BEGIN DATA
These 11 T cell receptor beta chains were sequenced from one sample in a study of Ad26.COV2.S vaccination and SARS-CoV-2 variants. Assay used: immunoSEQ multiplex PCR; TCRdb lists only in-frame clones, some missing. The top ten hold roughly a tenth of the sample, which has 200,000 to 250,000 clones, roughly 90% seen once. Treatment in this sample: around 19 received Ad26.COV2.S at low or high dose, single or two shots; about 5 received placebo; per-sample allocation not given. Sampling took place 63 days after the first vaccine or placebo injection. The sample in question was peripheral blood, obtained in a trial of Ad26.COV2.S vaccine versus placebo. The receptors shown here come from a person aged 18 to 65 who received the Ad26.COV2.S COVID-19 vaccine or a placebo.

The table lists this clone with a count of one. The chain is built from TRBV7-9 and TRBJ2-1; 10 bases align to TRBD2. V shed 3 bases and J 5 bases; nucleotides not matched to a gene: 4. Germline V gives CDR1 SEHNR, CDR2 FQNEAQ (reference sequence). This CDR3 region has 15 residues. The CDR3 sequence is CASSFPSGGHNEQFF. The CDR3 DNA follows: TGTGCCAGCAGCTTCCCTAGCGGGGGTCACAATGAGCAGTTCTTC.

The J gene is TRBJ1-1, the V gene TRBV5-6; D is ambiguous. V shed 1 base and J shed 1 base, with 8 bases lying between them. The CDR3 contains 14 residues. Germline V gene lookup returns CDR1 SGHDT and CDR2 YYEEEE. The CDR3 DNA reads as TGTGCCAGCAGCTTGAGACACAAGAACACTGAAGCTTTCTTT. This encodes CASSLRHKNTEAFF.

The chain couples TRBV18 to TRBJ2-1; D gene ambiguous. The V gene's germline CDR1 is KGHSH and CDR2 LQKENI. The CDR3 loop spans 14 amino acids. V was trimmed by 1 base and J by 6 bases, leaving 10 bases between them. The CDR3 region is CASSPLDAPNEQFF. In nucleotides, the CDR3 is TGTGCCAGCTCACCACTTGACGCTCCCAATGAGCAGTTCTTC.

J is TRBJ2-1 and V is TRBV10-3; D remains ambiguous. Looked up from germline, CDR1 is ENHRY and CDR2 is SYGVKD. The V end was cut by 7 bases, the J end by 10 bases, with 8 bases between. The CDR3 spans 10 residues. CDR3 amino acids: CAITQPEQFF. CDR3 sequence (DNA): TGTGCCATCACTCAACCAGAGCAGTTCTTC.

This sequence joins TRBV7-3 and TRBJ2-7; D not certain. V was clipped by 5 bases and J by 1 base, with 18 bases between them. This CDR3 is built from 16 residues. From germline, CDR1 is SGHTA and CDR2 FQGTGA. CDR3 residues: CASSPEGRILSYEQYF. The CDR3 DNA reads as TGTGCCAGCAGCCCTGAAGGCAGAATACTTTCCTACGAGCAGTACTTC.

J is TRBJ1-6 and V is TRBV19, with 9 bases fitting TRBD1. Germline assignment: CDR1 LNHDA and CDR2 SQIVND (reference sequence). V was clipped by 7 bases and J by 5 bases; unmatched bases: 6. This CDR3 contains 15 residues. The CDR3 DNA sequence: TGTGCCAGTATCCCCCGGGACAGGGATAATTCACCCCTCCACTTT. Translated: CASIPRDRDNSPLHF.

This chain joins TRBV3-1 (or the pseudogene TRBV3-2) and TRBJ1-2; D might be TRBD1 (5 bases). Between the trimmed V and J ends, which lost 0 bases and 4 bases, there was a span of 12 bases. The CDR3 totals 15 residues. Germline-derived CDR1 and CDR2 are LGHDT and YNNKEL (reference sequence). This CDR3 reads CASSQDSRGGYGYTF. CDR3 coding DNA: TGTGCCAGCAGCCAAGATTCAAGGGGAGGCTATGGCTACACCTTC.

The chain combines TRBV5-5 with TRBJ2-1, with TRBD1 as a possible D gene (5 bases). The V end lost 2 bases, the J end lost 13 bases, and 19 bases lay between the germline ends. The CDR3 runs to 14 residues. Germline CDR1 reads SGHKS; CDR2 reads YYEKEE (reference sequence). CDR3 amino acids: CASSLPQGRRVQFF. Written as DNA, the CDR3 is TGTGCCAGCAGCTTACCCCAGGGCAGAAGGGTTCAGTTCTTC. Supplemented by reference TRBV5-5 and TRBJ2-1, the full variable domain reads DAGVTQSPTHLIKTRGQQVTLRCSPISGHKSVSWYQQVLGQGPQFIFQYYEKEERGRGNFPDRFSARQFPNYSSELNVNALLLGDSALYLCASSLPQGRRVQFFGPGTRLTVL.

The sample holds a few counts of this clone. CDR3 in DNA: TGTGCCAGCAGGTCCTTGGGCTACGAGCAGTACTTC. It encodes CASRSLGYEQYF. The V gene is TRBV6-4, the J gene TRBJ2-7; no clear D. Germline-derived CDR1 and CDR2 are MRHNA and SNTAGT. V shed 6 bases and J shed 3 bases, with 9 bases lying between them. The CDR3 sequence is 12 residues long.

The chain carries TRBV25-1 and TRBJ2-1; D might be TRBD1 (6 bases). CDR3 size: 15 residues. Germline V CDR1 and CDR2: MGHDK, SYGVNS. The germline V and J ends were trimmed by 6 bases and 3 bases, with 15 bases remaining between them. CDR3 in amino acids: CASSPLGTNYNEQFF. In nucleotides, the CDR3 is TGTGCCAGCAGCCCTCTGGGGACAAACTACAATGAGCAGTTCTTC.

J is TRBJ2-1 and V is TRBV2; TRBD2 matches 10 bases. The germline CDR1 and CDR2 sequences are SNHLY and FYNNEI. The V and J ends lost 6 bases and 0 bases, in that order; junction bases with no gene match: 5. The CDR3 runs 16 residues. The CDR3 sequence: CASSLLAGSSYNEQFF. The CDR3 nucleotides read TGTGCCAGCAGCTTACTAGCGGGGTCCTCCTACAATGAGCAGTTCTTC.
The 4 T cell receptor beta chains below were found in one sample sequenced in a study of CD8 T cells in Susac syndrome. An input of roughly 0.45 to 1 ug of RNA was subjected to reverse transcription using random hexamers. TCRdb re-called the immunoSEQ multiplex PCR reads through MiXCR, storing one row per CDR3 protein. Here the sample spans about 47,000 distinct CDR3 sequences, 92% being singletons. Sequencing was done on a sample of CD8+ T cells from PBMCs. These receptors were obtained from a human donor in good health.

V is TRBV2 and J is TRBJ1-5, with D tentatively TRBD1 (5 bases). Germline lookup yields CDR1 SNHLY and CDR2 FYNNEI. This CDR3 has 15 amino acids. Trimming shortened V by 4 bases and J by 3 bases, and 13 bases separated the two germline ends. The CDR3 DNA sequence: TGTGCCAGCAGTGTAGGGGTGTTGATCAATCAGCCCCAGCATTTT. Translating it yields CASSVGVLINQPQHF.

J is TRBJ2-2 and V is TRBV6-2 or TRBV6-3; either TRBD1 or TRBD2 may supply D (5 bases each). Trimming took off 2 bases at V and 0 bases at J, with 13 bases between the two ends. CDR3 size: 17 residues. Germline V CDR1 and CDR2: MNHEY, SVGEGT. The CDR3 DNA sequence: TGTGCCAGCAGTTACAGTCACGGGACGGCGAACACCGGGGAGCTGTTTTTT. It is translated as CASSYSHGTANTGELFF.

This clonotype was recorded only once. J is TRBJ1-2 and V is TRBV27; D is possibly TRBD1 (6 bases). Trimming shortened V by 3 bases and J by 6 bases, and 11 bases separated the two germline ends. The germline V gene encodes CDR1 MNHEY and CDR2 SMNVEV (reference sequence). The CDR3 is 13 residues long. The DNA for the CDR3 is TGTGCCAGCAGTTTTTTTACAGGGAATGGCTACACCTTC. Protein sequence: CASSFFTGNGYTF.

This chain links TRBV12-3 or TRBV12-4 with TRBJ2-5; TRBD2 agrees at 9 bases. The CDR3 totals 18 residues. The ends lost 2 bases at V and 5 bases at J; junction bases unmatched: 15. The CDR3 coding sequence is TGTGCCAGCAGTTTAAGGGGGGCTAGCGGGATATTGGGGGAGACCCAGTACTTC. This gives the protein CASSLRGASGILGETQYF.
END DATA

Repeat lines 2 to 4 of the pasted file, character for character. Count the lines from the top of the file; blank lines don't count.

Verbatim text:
The table lists this clone with a count of one. The chain is built from TRBV7-9 and TRBJ2-1; 10 bases align to TRBD2. V shed 3 bases and J 5 bases; nucleotides not matched to a gene: 4. Germline V gives CDR1 SEHNR, CDR2 FQNEAQ (reference sequence). This CDR3 region has 15 residues. The CDR3 sequence is CASSFPSGGHNEQFF. The CDR3 DNA follows: TGTGCCAGCAGCTTCCCTAGCGGGGGTCACAATGAGCAGTTCTTC.

The J gene is TRBJ1-1, the V gene TRBV5-6; D is ambiguous. V shed 1 base and J shed 1 base, with 8 bases lying between them. The CDR3 contains 14 residues. Germline V gene lookup returns CDR1 SGHDT and CDR2 YYEEEE. The CDR3 DNA reads as TGTGCCAGCAGCTTGAGACACAAGAACACTGAAGCTTTCTTT. This encodes CASSLRHKNTEAFF.

The chain couples TRBV18 to TRBJ2-1; D gene ambiguous. The V gene's germline CDR1 is KGHSH and CDR2 LQKENI. The CDR3 loop spans 14 amino acids. V was trimmed by 1 base and J by 6 bases, leaving 10 bases between them. The CDR3 region is CASSPLDAPNEQFF. In nucleotides, the CDR3 is TGTGCCAGCTCACCACTTGACGCTCCCAATGAGCAGTTCTTC.